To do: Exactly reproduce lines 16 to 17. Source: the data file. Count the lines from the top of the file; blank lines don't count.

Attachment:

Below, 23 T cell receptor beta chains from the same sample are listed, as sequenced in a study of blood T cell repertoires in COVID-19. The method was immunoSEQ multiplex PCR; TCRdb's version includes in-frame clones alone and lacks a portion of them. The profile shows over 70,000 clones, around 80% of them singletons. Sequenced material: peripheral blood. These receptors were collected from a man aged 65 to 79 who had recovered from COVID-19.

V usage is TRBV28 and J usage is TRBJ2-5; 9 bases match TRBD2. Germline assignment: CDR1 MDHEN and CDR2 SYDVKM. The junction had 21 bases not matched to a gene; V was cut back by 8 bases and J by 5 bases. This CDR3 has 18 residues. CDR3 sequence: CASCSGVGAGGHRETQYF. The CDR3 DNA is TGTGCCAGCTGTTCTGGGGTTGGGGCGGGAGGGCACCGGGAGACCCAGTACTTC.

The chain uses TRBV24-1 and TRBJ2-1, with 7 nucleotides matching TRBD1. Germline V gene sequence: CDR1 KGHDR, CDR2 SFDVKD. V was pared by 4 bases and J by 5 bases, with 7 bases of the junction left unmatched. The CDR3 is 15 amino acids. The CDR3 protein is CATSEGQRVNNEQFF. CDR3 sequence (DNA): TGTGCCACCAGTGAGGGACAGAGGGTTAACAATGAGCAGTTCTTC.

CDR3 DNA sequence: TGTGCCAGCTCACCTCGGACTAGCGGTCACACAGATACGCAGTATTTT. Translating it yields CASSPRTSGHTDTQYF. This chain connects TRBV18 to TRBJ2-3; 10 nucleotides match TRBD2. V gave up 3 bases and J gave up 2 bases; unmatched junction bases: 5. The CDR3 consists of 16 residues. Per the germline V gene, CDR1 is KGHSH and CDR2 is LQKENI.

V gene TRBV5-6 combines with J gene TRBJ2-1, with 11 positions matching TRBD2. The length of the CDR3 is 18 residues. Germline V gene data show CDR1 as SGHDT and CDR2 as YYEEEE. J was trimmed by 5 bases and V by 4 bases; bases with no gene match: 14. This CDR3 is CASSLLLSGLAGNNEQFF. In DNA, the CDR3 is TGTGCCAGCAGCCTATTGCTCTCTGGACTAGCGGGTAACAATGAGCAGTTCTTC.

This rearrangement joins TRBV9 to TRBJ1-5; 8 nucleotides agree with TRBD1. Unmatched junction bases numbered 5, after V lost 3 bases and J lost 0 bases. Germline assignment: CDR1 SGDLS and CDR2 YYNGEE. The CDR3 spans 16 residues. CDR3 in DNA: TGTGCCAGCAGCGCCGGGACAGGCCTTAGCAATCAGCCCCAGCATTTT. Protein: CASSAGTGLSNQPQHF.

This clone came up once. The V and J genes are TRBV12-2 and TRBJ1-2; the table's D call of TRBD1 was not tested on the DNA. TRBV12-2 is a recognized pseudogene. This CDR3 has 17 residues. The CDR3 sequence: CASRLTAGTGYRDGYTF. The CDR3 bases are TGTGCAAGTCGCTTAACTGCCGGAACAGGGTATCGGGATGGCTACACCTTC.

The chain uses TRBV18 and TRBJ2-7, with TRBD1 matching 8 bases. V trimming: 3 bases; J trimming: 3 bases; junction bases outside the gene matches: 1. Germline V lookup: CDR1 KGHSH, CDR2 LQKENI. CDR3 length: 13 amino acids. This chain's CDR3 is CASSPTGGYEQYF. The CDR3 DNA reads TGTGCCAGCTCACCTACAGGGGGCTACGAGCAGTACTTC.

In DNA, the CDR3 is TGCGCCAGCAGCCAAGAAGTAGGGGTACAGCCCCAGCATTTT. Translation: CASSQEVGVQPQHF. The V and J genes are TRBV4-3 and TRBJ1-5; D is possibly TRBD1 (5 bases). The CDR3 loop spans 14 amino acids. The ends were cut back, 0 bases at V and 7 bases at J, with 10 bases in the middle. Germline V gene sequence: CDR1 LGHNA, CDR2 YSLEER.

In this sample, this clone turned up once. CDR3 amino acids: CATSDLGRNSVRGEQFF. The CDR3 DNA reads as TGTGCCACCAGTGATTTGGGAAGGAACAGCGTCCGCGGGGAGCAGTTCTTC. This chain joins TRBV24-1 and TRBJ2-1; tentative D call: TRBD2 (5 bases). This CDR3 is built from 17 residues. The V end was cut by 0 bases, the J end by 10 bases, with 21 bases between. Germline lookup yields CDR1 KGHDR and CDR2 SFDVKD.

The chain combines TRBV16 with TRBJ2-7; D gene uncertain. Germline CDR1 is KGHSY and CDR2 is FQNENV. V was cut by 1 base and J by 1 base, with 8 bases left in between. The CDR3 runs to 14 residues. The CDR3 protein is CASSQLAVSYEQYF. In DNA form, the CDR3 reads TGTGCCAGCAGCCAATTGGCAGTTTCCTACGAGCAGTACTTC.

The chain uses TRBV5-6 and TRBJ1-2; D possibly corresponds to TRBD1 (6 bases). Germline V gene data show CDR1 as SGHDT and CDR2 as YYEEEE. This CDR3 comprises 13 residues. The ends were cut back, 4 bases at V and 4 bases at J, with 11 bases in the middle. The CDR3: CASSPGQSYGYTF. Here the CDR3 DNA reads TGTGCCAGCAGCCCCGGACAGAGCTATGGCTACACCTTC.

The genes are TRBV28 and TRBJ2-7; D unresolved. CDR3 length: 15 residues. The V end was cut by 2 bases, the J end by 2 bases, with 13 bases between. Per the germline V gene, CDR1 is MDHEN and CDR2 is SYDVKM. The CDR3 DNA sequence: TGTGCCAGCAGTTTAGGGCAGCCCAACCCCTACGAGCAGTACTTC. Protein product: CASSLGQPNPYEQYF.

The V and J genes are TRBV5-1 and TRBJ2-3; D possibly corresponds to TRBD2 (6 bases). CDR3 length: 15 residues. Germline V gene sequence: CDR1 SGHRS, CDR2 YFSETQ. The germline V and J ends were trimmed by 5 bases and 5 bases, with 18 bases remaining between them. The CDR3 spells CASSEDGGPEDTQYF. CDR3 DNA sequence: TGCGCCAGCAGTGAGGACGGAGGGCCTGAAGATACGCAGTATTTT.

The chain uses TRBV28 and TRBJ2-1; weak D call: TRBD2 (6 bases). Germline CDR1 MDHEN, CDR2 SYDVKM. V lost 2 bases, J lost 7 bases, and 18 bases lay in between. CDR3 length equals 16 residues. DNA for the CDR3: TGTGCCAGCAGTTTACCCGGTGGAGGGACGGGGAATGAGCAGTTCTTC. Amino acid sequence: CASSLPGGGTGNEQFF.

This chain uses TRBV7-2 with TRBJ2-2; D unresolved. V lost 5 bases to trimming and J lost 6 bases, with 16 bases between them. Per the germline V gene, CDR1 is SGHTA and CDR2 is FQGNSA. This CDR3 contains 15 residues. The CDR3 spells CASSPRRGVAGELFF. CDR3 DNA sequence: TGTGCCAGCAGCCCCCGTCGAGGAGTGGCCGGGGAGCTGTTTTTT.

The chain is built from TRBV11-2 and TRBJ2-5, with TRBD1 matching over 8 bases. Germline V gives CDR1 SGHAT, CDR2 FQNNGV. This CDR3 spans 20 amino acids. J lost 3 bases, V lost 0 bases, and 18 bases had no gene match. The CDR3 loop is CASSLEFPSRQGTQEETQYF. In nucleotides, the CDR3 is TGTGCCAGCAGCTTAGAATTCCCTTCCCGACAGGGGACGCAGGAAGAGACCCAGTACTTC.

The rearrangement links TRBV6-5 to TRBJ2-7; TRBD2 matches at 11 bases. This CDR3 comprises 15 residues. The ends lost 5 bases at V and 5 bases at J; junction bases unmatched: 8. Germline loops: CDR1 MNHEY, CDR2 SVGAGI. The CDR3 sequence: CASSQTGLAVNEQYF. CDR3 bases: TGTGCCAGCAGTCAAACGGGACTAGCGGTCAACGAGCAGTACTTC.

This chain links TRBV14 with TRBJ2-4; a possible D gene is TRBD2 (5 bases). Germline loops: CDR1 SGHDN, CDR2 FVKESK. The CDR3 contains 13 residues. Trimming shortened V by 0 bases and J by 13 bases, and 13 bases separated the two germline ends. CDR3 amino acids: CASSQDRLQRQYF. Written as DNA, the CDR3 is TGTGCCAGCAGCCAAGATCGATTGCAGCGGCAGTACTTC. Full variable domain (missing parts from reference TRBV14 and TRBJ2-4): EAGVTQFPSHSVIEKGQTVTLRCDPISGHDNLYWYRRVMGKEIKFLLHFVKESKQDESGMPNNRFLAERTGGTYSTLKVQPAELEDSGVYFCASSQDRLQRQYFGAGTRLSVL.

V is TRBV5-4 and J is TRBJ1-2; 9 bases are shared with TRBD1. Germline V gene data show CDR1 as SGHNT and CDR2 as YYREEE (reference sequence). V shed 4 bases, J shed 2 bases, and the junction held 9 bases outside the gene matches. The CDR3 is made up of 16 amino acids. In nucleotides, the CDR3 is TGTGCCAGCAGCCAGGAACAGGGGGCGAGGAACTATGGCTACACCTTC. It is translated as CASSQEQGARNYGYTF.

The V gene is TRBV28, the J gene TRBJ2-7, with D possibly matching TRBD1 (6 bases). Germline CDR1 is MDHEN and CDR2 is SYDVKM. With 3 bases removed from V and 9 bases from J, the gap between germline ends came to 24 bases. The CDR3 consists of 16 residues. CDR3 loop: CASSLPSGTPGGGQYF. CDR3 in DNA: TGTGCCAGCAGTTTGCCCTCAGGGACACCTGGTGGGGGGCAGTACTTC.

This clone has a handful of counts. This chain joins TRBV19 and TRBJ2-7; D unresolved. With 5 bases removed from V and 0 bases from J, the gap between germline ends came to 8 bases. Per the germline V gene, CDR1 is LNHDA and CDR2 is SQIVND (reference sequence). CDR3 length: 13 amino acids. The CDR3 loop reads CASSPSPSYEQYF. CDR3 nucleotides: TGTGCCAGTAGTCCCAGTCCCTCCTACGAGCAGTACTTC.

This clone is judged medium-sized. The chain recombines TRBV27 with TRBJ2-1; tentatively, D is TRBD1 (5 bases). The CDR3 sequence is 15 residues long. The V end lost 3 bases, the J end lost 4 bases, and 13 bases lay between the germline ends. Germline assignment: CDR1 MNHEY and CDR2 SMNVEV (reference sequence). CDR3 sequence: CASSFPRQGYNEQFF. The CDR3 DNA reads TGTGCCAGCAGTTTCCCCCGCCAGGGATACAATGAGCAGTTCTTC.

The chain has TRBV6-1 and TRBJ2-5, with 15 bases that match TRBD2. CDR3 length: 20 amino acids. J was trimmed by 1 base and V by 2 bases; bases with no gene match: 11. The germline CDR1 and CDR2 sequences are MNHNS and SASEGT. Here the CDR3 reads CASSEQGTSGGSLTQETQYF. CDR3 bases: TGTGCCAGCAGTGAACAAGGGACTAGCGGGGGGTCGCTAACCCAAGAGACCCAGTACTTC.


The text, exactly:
This chain uses TRBV7-2 with TRBJ2-2; D unresolved. V lost 5 bases to trimming and J lost 6 bases, with 16 bases between them. Per the germline V gene, CDR1 is SGHTA and CDR2 is FQGNSA. This CDR3 contains 15 residues. The CDR3 spells CASSPRRGVAGELFF. CDR3 DNA sequence: TGTGCCAGCAGCCCCCGTCGAGGAGTGGCCGGGGAGCTGTTTTTT.

The chain is built from TRBV11-2 and TRBJ2-5, with TRBD1 matching over 8 bases. Germline V gives CDR1 SGHAT, CDR2 FQNNGV. This CDR3 spans 20 amino acids. J lost 3 bases, V lost 0 bases, and 18 bases had no gene match. The CDR3 loop is CASSLEFPSRQGTQEETQYF. In nucleotides, the CDR3 is TGTGCCAGCAGCTTAGAATTCCCTTCCCGACAGGGGACGCAGGAAGAGACCCAGTACTTC.